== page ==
AS throughput records continue to tumble at the Northern Rivers Livestock Exchange, turnover has now become a key focus with sales last week falling just shy of the all-time record of $113,616,791, coming in at $113,421,627.
Wednesday’s prime sale and Friday’s Casino bull and heifer sale – the final sale of the 2019-2020 financial year – saw 1223 cattle fill the pens, putting total throughput for the year at 131,543.
NRLX Operations Manager Brad Willis said recent sale results proved there was no question as to the need for, or merits of, a top quality saleyards facility in the Northern Rivers.
Mr Willis said the NRLX team was “over the moon” with the news the decades-long throughput record was broken and, combined with a new fee structure in place and the excellent up take of auction livestreaming, it was all systems go.
He said the bumper year had seen great returns to local producers and agents, and was a massive boost to the local economy.
“The numbers speak for themselves and show why the NRLX is the number one selling option in northern NSW for producers looking to get premium returns on their cattle,” Mr Willis said.
“We have a world-class saleyard with the latest technology, and best practice for animal welfare and worker safety – a facility we can all be proud of.”
According to Meat & Livestock Australia’s 2018-2019 NSW cattle saleyard survey, the NRLX was sitting at number seven in NSW, with throughput at 99,887; Dubbo held top spot with 193,788 followed by Wagga Wagga 172,734 and CTLX Carcoar 139,249. The MLA survey results for 2019-2020 will not be tallied until later this year but NRLX is confident it will progress up the rankings.
Following an extensive survey of NRLX stakeholders, last week’s monthly Council meeting saw the adoption of a new fee structure for the next three years.
Mr Willis said more than 200 producers, buyers and livestock agents had taken part in the online survey, which allowed them to preference one of two fee structure options, as well as provide alternative suggestions.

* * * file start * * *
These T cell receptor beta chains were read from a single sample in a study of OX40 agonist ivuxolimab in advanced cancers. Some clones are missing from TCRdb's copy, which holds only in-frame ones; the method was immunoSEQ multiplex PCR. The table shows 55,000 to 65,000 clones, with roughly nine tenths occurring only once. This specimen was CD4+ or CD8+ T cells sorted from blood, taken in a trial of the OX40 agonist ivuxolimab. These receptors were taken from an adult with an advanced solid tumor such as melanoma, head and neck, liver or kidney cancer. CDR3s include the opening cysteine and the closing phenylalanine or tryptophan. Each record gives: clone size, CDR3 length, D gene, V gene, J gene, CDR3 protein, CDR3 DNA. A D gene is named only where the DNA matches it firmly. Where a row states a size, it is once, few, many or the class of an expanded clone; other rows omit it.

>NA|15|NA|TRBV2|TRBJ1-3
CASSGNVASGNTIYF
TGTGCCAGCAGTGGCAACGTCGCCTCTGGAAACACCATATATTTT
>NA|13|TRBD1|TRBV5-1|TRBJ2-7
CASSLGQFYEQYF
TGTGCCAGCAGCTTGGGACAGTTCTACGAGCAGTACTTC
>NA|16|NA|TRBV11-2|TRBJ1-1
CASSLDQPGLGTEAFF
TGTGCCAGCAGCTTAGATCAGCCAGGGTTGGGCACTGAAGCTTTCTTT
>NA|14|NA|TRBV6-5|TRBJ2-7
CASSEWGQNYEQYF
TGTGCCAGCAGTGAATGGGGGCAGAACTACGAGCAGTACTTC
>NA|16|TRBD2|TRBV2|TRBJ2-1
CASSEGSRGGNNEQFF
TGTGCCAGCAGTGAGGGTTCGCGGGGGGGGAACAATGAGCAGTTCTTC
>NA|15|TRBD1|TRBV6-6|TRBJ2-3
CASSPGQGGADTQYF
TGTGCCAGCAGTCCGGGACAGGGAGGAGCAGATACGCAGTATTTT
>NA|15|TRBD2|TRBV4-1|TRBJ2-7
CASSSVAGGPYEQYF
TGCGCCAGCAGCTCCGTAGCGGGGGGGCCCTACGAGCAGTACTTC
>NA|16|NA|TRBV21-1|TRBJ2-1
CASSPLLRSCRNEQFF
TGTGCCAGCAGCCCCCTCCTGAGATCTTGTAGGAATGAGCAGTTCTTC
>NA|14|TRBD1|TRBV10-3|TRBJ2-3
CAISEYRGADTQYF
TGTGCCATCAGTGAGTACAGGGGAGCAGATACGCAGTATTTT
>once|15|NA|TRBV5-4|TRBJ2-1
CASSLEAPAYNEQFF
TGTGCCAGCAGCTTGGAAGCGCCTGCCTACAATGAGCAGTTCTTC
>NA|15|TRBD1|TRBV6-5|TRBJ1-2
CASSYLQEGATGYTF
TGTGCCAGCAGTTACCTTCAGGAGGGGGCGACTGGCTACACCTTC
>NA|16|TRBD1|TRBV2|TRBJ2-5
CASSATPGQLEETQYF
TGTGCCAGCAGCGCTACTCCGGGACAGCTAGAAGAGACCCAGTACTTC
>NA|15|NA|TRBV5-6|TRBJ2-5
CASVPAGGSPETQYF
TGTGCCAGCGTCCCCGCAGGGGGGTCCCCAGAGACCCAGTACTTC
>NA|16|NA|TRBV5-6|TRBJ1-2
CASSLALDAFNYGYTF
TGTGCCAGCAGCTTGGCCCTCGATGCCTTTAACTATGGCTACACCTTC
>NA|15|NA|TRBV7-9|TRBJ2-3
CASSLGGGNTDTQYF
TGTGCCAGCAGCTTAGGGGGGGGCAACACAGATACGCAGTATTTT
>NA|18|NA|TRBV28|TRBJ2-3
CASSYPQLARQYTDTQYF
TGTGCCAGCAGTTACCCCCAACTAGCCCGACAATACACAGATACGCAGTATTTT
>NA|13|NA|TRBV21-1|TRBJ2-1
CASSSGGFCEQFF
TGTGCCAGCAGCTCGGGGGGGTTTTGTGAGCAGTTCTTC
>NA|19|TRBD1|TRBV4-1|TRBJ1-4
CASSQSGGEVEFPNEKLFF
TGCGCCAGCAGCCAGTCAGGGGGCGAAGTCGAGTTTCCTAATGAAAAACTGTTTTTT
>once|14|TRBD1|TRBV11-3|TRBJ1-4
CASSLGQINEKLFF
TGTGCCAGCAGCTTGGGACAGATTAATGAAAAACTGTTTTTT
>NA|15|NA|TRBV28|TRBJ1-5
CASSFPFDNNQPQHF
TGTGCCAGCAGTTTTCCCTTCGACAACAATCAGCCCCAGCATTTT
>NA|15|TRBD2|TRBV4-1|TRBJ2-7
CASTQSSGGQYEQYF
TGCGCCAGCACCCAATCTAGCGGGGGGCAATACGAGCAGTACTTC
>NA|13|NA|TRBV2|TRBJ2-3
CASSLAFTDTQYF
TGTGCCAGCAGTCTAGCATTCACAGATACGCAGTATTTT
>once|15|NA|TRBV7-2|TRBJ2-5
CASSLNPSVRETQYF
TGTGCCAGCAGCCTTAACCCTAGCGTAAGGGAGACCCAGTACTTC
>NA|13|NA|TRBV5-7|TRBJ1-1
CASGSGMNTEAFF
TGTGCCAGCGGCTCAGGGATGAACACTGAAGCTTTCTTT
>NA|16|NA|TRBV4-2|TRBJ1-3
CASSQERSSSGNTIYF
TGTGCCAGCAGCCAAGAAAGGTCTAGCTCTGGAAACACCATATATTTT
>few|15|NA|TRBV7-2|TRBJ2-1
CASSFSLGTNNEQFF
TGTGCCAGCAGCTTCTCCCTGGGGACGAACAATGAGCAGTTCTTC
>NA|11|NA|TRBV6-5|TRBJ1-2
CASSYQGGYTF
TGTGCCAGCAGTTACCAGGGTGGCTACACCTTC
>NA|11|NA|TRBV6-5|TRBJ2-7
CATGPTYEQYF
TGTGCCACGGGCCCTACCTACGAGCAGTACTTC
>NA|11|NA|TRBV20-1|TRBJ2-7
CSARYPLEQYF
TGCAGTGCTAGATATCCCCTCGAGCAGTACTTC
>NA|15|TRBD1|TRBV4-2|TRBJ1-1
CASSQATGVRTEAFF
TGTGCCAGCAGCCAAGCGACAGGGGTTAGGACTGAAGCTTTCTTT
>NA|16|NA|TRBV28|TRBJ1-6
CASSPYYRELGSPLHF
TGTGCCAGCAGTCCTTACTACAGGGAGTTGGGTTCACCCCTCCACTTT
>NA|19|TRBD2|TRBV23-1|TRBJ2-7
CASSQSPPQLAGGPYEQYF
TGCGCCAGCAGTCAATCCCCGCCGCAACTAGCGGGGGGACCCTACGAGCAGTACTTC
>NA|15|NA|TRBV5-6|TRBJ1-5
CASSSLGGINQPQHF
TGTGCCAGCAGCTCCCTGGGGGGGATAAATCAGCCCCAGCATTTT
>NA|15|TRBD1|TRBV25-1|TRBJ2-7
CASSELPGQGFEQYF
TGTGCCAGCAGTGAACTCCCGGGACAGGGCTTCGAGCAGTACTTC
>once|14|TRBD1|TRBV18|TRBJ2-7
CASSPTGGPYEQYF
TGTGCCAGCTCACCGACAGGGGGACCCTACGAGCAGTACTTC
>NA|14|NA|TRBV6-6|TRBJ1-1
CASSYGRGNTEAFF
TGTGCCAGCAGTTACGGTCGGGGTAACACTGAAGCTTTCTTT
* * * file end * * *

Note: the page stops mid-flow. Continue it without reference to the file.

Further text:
One of the options presented was to retain the current fee structure, with a fixed fee regardless of the livestock type or cattle price.
However, the alternative option, which proved significantly more popular, was to introduce a progressive and flexible fee structure which fluctuated depending on cattle prices.
“Under this scaled structure, when cattle prices are lower, producers will pay slightly less, and during boom periods, slightly more,” Mr Willis said.
Mr Willis said of the 205 stakeholders who responded to the survey during the consultation period, a majority favoured this option.
“There was also overwhelming support for the continued livestreaming of auctions via StockLive, which has been a vital offering this year due to COVID-19 restrictions,” Mr Willis said.
“NRLX was in a position to introduce this service virtually overnight thanks to the extensive upgrades to our technological infrastructure as part of the recent upgrade.
“This is helping to future-proof what is fast becoming one of the leading livestock exchanges not only in NSW, but across Australia.”
The new fee structure for the 2020-2021 financial year is as follows:
|Vendor usage fee||$0.01 – $600||$9||per head|
|Vendor usage fee||$600.01 – $900||$11.15||per head|
|Vendor usage fee||$900.01 and above||$13.50||per head|
|Vendor Usage fee||Bulls (non-stud)||$15.50||per head|
|Capital works levy||All livestock yarded||$2.05||per head|
|Agent business usage fee||All livestock yarded||$1||per head|
|Agent annual permit fee||$10,500||per annum|
|StockLive online streaming||All livestock yarded||$1.50||per head|
|StockLive stud sales||$1650||per sale|